People in and around Ontario can look forward to a green getaway this summer, if they’re so inclined to seek out Sir Sam’s.
Located in Haliburton Highlands, adjacent to Ontario’s popular Muskoka District, Sir Sam’s Inn and Spa is an adults-only retreat marketed especially to couples.
Now, according to a press release from Cannabis Hotels, Sir Sam’s has become the province’s first resort destination to welcome guests who want to consume cannabis during the plant’s first legal summer season.
Cannabis and cottage country were never too far apart, as many can attest to camping under the stars with a joint or passing one around a campfire in the woods. The actual allowance and permission of the substance, however, remains stigmatized in particular settings. Boutique resorts and classy cottage communities may be wrestling with newfound approval of the substance.
“Somewhere like Sir Sam’s, which is more of an experience resort and more of a boutique type of hotel, it gives them more leeway to move in that direction,” said Wendy Forell, founder and CEO of Cannabis Hotels.
“(Many hotel owners are) waiting to see what others do. It’s still very early days so they’re all holding back a little bit. Sir Sam’s is fully embracing this.”
Sam’s Inn is a luxury four-season retreat with 25 rooms featuring cozy accommodations and scenic views of Eagle Lake. Guests can enjoy dining, recreation, and spa amenities, or choose to organize wedding or conference experiences on the grounds.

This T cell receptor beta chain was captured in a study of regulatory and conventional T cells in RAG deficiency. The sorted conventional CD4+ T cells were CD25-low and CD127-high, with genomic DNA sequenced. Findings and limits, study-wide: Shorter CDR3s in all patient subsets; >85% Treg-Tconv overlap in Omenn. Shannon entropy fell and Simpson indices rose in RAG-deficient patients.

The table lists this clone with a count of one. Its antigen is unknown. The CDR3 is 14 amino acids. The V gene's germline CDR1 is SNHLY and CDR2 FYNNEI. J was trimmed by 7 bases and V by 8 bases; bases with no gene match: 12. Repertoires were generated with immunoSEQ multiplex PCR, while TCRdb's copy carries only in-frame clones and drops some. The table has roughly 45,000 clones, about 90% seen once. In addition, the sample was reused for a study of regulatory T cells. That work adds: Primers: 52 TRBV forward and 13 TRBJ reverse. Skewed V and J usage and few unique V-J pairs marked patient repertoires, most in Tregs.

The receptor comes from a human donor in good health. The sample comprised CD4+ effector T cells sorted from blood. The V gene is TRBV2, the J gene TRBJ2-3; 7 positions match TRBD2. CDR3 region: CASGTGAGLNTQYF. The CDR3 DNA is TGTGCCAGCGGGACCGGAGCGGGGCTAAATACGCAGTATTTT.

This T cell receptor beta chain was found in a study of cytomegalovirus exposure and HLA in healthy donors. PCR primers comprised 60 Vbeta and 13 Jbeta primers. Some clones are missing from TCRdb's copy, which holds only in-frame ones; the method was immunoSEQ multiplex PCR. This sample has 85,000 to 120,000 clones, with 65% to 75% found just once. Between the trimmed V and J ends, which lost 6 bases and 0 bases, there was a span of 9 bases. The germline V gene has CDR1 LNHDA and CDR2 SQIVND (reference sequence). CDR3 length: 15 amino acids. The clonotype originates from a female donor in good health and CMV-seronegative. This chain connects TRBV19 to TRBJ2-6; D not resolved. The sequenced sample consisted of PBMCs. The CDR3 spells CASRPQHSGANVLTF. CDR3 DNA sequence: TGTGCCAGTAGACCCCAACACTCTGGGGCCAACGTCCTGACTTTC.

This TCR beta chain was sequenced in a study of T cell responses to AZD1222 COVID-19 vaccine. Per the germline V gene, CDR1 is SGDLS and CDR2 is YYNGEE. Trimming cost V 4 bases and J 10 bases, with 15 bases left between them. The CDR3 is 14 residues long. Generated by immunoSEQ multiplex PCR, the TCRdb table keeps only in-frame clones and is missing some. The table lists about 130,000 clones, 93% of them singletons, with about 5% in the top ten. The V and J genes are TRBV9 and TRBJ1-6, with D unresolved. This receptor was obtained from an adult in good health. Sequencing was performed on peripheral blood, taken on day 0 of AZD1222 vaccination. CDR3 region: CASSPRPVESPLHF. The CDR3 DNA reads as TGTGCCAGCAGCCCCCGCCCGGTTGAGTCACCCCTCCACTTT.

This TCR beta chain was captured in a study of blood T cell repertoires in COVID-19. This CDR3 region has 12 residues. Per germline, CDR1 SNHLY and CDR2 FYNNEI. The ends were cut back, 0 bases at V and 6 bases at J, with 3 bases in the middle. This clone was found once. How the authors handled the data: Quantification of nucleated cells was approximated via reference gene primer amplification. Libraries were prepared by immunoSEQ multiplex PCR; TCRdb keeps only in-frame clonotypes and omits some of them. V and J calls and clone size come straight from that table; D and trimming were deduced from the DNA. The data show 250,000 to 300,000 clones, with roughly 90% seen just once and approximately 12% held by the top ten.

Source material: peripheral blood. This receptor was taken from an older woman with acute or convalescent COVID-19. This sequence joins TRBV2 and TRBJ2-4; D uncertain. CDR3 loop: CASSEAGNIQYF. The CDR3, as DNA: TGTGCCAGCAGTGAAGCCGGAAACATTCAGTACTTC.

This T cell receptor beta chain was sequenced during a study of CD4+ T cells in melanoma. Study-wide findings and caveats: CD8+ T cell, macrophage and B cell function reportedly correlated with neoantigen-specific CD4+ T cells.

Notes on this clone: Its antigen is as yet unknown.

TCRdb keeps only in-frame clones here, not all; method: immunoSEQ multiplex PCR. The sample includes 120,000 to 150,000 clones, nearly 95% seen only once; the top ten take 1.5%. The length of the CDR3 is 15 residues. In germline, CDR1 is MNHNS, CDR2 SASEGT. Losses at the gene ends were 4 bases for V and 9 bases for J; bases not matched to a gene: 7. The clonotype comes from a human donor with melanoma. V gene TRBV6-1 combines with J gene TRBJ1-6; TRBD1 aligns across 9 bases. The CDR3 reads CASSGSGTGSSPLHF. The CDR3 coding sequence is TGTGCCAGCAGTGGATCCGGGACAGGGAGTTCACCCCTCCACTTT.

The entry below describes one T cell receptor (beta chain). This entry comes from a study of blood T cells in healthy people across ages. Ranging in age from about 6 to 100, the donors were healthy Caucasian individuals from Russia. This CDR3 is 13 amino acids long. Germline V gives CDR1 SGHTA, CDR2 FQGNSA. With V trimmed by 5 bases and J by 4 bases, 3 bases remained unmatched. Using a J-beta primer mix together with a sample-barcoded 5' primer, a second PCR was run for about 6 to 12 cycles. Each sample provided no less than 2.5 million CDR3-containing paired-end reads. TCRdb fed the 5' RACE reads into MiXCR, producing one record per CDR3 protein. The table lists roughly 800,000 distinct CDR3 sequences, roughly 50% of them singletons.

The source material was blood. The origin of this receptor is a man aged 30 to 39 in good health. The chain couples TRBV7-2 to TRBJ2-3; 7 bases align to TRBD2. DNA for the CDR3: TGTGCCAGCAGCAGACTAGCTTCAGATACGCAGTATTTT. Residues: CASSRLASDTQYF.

The resort’s “cannabis-friendly” designation might cause some unrest among its loyal clientele, which is something operators are cautious about. They don’t want to be lumped in with stoner stereotypes, nor do they intend to be.
“We’re not looking to become a signature pot-smoking hotel or anything like that,” said Jon Massey, Sir Sam’s Inn’s director of business development to The Chronicle Herald.
The adults and couples’ resort acknowledges the newly legal climate while maintaining its reputation as a place where professionals can come to relax and unwind in a peaceful setting.
“[It’s] a natural progression,” said Massey. “We thought it was a unique opportunity. It was simply finding a way to say ‘yes.’”